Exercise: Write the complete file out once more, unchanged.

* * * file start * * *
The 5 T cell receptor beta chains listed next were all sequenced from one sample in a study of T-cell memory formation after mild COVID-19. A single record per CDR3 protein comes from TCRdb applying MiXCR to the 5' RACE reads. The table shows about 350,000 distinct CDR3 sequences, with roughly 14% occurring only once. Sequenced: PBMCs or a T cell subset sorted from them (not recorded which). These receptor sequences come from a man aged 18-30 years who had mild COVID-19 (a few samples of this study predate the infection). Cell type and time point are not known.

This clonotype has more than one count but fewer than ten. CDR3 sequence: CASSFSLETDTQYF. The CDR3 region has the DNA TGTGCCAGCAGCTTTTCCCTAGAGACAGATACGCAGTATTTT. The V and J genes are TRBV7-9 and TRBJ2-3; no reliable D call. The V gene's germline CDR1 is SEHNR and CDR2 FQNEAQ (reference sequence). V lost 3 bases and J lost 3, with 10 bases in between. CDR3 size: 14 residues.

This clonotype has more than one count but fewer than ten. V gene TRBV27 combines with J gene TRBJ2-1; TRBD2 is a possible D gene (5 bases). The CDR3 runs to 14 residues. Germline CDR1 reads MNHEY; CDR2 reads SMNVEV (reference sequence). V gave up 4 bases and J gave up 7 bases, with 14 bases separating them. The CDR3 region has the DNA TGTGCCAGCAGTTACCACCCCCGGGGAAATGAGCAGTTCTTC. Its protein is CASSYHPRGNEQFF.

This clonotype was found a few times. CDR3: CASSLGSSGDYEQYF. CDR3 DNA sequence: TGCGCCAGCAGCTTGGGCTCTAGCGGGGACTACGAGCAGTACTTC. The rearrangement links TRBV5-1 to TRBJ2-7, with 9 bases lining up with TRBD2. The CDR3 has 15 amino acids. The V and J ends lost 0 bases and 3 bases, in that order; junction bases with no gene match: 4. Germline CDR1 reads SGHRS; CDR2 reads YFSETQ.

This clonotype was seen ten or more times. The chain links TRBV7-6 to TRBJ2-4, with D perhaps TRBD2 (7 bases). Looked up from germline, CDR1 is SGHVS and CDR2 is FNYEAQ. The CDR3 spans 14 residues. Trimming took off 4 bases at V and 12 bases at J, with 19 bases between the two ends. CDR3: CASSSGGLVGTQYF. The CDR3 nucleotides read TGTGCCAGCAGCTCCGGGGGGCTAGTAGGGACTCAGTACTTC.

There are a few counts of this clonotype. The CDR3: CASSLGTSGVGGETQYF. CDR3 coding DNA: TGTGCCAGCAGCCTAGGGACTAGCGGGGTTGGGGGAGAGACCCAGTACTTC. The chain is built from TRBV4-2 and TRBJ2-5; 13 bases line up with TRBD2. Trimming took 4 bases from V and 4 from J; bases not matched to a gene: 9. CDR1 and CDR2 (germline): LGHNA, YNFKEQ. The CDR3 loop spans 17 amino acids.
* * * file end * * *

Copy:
The 5 T cell receptor beta chains listed next were all sequenced from one sample in a study of T-cell memory formation after mild COVID-19. A single record per CDR3 protein comes from TCRdb applying MiXCR to the 5' RACE reads. The table shows about 350,000 distinct CDR3 sequences, with roughly 14% occurring only once. Sequenced: PBMCs or a T cell subset sorted from them (not recorded which). These receptor sequences come from a man aged 18-30 years who had mild COVID-19 (a few samples of this study predate the infection). Cell type and time point are not known.

This clonotype has more than one count but fewer than ten. CDR3 sequence: CASSFSLETDTQYF. The CDR3 region has the DNA TGTGCCAGCAGCTTTTCCCTAGAGACAGATACGCAGTATTTT. The V and J genes are TRBV7-9 and TRBJ2-3; no reliable D call. The V gene's germline CDR1 is SEHNR and CDR2 FQNEAQ (reference sequence). V lost 3 bases and J lost 3, with 10 bases in between. CDR3 size: 14 residues.

This clonotype has more than one count but fewer than ten. V gene TRBV27 combines with J gene TRBJ2-1; TRBD2 is a possible D gene (5 bases). The CDR3 runs to 14 residues. Germline CDR1 reads MNHEY; CDR2 reads SMNVEV (reference sequence). V gave up 4 bases and J gave up 7 bases, with 14 bases separating them. The CDR3 region has the DNA TGTGCCAGCAGTTACCACCCCCGGGGAAATGAGCAGTTCTTC. Its protein is CASSYHPRGNEQFF.

This clonotype was found a few times. CDR3: CASSLGSSGDYEQYF. CDR3 DNA sequence: TGCGCCAGCAGCTTGGGCTCTAGCGGGGACTACGAGCAGTACTTC. The rearrangement links TRBV5-1 to TRBJ2-7, with 9 bases lining up with TRBD2. The CDR3 has 15 amino acids. The V and J ends lost 0 bases and 3 bases, in that order; junction bases with no gene match: 4. Germline CDR1 reads SGHRS; CDR2 reads YFSETQ.

This clonotype was seen ten or more times. The chain links TRBV7-6 to TRBJ2-4, with D perhaps TRBD2 (7 bases). Looked up from germline, CDR1 is SGHVS and CDR2 is FNYEAQ. The CDR3 spans 14 residues. Trimming took off 4 bases at V and 12 bases at J, with 19 bases between the two ends. CDR3: CASSSGGLVGTQYF. The CDR3 nucleotides read TGTGCCAGCAGCTCCGGGGGGCTAGTAGGGACTCAGTACTTC.

There are a few counts of this clonotype. The CDR3: CASSLGTSGVGGETQYF. CDR3 coding DNA: TGTGCCAGCAGCCTAGGGACTAGCGGGGTTGGGGGAGAGACCCAGTACTTC. The chain is built from TRBV4-2 and TRBJ2-5; 13 bases line up with TRBD2. Trimming took 4 bases from V and 4 from J; bases not matched to a gene: 9. CDR1 and CDR2 (germline): LGHNA, YNFKEQ. The CDR3 loop spans 17 amino acids.